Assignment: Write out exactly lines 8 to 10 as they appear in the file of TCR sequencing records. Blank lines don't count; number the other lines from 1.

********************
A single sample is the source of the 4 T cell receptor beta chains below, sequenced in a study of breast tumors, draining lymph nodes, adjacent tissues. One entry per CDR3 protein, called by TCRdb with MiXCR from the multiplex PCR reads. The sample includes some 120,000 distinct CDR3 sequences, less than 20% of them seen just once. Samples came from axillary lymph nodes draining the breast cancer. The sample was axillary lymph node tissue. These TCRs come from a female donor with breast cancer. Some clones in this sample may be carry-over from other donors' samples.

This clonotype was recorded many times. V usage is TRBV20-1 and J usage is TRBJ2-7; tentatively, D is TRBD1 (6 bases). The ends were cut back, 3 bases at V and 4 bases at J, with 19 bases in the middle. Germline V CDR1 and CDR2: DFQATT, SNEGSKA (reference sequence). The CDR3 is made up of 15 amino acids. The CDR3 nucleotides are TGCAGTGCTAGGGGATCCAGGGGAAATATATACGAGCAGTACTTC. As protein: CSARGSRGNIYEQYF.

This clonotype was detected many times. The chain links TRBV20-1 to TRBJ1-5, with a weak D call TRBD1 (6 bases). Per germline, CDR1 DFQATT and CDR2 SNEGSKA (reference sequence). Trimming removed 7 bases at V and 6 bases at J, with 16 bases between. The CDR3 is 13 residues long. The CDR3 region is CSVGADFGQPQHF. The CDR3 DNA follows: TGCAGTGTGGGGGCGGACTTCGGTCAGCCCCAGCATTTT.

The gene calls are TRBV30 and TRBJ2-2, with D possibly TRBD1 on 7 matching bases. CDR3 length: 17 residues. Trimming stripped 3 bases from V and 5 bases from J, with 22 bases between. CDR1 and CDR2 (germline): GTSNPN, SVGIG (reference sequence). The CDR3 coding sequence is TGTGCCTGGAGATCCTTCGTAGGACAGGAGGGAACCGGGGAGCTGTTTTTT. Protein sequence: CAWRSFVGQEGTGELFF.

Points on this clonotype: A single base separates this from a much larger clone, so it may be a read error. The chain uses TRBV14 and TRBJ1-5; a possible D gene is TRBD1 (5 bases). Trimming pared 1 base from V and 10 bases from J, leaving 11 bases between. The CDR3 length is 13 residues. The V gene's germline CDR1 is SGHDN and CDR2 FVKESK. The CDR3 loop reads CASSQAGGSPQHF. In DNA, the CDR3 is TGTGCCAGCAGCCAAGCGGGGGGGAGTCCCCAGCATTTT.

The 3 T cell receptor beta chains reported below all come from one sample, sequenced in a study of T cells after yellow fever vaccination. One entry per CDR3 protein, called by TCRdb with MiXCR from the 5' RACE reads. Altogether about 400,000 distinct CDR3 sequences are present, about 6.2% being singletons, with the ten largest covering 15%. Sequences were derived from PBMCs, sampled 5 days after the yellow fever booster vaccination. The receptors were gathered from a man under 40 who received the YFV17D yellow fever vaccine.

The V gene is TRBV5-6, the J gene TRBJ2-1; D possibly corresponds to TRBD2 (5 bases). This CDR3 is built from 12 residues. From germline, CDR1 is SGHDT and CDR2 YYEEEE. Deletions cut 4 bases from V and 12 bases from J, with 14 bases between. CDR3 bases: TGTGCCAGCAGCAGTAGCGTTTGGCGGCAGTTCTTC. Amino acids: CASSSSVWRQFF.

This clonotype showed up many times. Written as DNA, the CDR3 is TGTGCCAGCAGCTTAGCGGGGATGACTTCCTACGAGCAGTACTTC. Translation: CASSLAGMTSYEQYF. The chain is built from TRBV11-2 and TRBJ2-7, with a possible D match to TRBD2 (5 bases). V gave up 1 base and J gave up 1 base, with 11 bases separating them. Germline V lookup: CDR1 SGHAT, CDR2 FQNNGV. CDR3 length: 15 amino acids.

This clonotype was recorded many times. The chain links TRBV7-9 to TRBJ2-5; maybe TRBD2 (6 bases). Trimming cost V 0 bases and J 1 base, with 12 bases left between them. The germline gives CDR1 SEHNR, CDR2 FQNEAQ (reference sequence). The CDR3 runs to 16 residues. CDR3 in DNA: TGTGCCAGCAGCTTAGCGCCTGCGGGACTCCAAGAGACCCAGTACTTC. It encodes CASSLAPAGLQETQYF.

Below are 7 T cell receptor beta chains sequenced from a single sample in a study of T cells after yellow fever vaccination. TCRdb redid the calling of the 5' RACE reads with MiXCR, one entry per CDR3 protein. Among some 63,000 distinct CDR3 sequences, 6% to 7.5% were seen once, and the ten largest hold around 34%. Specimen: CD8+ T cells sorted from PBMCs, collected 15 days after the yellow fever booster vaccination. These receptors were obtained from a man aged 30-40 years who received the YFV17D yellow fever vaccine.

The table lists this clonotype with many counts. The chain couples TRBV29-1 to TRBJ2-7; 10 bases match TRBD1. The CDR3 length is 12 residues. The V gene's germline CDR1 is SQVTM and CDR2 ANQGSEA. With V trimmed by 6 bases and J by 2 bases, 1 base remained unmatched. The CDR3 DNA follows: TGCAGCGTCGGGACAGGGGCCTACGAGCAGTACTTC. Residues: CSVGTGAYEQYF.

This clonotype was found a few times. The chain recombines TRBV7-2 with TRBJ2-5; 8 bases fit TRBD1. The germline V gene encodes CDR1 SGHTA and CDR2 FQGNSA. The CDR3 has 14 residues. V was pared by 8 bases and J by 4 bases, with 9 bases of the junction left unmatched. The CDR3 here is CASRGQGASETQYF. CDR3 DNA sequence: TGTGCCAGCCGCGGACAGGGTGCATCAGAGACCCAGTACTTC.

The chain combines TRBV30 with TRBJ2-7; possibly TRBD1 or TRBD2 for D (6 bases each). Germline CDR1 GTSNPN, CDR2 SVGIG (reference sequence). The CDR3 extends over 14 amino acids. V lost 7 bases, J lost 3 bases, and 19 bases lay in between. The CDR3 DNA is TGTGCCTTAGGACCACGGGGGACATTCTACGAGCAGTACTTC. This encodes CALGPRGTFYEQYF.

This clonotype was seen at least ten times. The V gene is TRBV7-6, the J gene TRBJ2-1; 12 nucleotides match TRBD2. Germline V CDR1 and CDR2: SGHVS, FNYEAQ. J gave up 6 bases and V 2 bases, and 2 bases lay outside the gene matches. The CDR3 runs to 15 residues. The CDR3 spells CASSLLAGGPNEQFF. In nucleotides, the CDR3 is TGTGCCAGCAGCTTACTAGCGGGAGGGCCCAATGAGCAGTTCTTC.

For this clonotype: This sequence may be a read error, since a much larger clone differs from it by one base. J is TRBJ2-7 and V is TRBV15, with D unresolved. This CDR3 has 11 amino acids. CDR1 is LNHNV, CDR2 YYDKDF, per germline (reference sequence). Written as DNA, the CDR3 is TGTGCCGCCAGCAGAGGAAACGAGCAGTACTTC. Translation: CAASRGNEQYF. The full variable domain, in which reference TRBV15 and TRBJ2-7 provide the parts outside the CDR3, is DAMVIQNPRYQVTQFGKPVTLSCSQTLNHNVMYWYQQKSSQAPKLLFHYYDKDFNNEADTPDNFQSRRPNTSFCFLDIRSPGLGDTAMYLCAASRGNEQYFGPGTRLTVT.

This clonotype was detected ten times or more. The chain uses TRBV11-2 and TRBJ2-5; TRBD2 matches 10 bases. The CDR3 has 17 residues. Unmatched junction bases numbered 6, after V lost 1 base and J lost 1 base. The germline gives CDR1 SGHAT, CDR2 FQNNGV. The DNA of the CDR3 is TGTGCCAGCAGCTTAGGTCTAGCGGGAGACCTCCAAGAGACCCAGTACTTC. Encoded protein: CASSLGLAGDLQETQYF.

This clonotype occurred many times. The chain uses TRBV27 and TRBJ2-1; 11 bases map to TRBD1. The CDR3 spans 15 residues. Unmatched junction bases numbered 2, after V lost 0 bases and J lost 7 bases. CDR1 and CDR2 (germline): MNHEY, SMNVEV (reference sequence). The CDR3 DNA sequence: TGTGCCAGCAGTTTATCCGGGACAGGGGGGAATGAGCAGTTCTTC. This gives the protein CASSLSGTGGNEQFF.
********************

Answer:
This clonotype showed up many times. Written as DNA, the CDR3 is TGTGCCAGCAGCTTAGCGGGGATGACTTCCTACGAGCAGTACTTC. Translation: CASSLAGMTSYEQYF. The chain is built from TRBV11-2 and TRBJ2-7, with a possible D match to TRBD2 (5 bases). V gave up 1 base and J gave up 1 base, with 11 bases separating them. Germline V lookup: CDR1 SGHAT, CDR2 FQNNGV. CDR3 length: 15 amino acids.

This clonotype was recorded many times. The chain links TRBV7-9 to TRBJ2-5; maybe TRBD2 (6 bases). Trimming cost V 0 bases and J 1 base, with 12 bases left between them. The germline gives CDR1 SEHNR, CDR2 FQNEAQ (reference sequence). The CDR3 runs to 16 residues. CDR3 in DNA: TGTGCCAGCAGCTTAGCGCCTGCGGGACTCCAAGAGACCCAGTACTTC. It encodes CASSLAPAGLQETQYF.

Below are 7 T cell receptor beta chains sequenced from a single sample in a study of T cells after yellow fever vaccination. TCRdb redid the calling of the 5' RACE reads with MiXCR, one entry per CDR3 protein. Among some 63,000 distinct CDR3 sequences, 6% to 7.5% were seen once, and the ten largest hold around 34%. Specimen: CD8+ T cells sorted from PBMCs, collected 15 days after the yellow fever booster vaccination. These receptors were obtained from a man aged 30-40 years who received the YFV17D yellow fever vaccine.